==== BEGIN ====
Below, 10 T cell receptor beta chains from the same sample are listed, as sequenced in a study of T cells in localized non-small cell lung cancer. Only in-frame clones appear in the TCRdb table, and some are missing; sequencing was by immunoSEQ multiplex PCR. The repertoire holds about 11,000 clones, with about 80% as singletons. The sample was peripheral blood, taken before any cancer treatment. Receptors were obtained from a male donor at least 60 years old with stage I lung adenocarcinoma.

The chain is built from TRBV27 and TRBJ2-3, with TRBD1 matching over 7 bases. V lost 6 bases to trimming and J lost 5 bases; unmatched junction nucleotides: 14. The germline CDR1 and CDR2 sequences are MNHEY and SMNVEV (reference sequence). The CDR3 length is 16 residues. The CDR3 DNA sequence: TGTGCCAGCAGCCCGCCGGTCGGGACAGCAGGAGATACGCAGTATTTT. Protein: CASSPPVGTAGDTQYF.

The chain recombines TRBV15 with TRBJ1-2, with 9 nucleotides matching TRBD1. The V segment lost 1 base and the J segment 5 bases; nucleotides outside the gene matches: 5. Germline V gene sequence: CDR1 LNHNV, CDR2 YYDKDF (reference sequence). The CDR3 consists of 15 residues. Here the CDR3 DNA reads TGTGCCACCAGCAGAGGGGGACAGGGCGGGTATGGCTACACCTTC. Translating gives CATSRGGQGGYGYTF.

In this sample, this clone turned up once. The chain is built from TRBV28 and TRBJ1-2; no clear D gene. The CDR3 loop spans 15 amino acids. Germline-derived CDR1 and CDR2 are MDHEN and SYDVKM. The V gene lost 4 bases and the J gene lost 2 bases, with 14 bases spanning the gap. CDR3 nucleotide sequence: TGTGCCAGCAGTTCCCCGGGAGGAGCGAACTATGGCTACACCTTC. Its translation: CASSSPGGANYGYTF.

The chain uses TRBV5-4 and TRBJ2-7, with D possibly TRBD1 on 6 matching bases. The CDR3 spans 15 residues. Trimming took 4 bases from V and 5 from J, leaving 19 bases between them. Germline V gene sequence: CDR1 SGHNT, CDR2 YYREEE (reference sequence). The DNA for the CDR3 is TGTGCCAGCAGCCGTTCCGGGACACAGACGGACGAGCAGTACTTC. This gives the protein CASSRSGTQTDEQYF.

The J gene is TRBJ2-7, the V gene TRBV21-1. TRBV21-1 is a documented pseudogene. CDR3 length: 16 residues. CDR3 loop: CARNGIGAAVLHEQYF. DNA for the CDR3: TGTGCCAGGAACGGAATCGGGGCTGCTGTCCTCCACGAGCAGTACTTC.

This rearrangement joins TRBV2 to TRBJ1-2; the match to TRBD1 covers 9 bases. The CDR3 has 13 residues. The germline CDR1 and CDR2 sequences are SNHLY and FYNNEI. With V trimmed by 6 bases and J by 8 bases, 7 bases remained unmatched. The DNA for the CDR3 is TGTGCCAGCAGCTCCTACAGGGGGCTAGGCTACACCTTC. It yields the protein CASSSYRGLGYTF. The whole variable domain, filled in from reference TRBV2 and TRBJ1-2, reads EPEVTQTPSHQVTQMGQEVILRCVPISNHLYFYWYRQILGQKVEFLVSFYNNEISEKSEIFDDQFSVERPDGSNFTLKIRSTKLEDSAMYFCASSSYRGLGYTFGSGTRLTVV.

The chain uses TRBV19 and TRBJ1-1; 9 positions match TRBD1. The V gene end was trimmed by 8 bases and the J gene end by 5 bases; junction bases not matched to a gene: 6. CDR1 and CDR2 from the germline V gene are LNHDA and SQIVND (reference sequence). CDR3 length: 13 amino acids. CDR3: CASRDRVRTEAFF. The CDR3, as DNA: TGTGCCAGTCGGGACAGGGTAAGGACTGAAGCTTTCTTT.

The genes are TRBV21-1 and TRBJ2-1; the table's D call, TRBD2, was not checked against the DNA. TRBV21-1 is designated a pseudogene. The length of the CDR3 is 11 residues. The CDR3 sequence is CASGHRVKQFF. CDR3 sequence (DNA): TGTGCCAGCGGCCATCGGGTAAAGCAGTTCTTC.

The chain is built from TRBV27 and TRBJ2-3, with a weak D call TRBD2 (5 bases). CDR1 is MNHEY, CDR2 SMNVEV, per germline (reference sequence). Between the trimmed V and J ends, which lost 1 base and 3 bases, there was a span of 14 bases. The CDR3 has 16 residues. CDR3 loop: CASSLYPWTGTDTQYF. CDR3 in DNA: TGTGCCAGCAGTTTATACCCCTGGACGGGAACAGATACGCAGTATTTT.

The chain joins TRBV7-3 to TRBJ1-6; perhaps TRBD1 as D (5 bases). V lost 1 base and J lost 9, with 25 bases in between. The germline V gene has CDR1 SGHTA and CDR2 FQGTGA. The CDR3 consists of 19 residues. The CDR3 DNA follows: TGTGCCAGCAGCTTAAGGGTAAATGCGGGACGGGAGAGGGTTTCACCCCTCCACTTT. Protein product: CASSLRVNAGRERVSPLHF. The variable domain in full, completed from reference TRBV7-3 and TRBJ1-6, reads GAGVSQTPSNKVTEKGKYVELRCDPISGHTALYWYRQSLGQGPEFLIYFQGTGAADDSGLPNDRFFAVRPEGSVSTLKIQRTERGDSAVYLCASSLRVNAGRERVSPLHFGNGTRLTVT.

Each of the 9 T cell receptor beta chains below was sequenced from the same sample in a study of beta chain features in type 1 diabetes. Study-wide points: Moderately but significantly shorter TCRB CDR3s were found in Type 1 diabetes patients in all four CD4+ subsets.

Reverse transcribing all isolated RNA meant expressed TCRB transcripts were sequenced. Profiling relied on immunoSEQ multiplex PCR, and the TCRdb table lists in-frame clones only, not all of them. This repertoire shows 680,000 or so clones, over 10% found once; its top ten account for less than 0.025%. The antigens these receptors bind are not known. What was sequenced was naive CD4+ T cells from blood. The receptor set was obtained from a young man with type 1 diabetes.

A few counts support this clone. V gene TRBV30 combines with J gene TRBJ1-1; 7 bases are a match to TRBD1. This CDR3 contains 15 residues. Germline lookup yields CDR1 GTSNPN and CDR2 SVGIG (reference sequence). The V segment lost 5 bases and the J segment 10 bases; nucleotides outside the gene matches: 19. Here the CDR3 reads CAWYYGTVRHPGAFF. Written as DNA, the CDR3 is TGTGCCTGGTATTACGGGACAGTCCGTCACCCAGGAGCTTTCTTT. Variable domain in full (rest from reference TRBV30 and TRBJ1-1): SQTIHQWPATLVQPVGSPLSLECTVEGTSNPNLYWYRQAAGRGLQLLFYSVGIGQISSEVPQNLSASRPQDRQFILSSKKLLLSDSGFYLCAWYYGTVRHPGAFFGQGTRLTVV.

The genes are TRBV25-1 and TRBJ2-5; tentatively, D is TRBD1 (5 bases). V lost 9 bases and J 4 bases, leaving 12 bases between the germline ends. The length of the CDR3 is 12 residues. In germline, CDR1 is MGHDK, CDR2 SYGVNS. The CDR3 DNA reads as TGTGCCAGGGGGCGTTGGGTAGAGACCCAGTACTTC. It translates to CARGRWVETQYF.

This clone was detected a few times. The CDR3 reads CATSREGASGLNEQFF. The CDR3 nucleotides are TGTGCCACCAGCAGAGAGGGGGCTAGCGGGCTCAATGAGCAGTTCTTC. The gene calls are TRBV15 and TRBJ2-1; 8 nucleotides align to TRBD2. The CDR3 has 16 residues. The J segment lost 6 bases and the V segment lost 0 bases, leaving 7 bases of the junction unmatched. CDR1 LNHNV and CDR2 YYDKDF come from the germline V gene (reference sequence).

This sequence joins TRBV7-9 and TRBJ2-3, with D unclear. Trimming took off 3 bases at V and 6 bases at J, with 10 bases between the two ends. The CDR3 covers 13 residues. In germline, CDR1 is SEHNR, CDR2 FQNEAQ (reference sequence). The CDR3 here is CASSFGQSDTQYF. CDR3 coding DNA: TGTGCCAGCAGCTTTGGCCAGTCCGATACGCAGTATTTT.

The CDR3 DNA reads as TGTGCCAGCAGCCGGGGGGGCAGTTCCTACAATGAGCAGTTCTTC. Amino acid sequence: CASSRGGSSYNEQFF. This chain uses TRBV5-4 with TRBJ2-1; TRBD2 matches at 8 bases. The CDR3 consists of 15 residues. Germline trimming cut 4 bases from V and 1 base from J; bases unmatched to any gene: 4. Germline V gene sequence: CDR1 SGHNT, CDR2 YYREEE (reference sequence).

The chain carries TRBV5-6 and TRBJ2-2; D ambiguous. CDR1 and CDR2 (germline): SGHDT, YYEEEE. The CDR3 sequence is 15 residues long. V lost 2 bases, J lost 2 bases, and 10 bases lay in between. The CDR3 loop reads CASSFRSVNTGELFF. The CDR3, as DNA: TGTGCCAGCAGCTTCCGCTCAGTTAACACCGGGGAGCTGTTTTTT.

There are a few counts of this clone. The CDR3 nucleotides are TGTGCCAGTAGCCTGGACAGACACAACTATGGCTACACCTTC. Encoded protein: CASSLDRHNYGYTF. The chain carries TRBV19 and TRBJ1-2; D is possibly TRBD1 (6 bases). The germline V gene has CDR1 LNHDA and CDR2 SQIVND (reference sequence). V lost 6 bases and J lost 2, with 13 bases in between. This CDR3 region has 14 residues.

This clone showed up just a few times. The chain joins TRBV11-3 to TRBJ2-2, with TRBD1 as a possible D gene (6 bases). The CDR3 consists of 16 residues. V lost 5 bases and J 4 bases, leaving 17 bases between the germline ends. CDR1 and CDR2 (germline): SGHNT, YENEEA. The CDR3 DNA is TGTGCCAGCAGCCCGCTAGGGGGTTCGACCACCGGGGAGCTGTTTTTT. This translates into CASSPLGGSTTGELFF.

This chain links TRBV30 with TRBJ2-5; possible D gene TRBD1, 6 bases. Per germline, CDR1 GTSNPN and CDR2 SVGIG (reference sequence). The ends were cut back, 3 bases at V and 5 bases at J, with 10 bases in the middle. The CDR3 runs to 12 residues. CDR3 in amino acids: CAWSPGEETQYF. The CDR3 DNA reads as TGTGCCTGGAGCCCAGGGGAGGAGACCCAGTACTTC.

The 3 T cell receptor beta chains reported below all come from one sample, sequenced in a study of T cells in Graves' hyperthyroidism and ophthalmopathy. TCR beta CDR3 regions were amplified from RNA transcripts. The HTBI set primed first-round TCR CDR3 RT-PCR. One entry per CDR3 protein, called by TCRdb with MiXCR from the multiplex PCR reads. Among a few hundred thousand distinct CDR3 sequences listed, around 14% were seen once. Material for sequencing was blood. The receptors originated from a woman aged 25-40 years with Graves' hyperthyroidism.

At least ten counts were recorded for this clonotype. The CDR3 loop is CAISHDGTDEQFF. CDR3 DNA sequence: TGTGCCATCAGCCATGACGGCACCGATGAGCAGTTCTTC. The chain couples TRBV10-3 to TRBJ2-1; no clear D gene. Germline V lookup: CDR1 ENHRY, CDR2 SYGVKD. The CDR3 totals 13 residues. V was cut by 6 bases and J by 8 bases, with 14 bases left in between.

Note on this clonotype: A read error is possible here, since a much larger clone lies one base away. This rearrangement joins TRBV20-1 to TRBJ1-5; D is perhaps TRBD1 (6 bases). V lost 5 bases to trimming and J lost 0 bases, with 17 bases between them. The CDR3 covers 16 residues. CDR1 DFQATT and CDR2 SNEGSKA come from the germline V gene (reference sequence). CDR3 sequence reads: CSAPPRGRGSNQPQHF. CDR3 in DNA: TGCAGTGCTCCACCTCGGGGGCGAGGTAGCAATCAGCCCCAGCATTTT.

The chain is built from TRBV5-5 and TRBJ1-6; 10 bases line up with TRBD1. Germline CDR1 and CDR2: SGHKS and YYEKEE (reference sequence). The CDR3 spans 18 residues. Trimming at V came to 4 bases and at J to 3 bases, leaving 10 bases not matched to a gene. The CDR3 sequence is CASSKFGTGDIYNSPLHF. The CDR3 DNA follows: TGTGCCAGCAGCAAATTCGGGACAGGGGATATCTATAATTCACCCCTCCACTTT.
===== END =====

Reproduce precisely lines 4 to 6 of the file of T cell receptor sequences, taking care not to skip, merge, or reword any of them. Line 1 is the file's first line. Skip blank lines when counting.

In this sample, this clone turned up once. The chain is built from TRBV28 and TRBJ1-2; no clear D gene. The CDR3 loop spans 15 amino acids. Germline-derived CDR1 and CDR2 are MDHEN and SYDVKM. The V gene lost 4 bases and the J gene lost 2 bases, with 14 bases spanning the gap. CDR3 nucleotide sequence: TGTGCCAGCAGTTCCCCGGGAGGAGCGAACTATGGCTACACCTTC. Its translation: CASSSPGGANYGYTF.

The chain uses TRBV5-4 and TRBJ2-7, with D possibly TRBD1 on 6 matching bases. The CDR3 spans 15 residues. Trimming took 4 bases from V and 5 from J, leaving 19 bases between them. Germline V gene sequence: CDR1 SGHNT, CDR2 YYREEE (reference sequence). The DNA for the CDR3 is TGTGCCAGCAGCCGTTCCGGGACACAGACGGACGAGCAGTACTTC. This gives the protein CASSRSGTQTDEQYF.

The J gene is TRBJ2-7, the V gene TRBV21-1. TRBV21-1 is a documented pseudogene. CDR3 length: 16 residues. CDR3 loop: CARNGIGAAVLHEQYF. DNA for the CDR3: TGTGCCAGGAACGGAATCGGGGCTGCTGTCCTCCACGAGCAGTACTTC.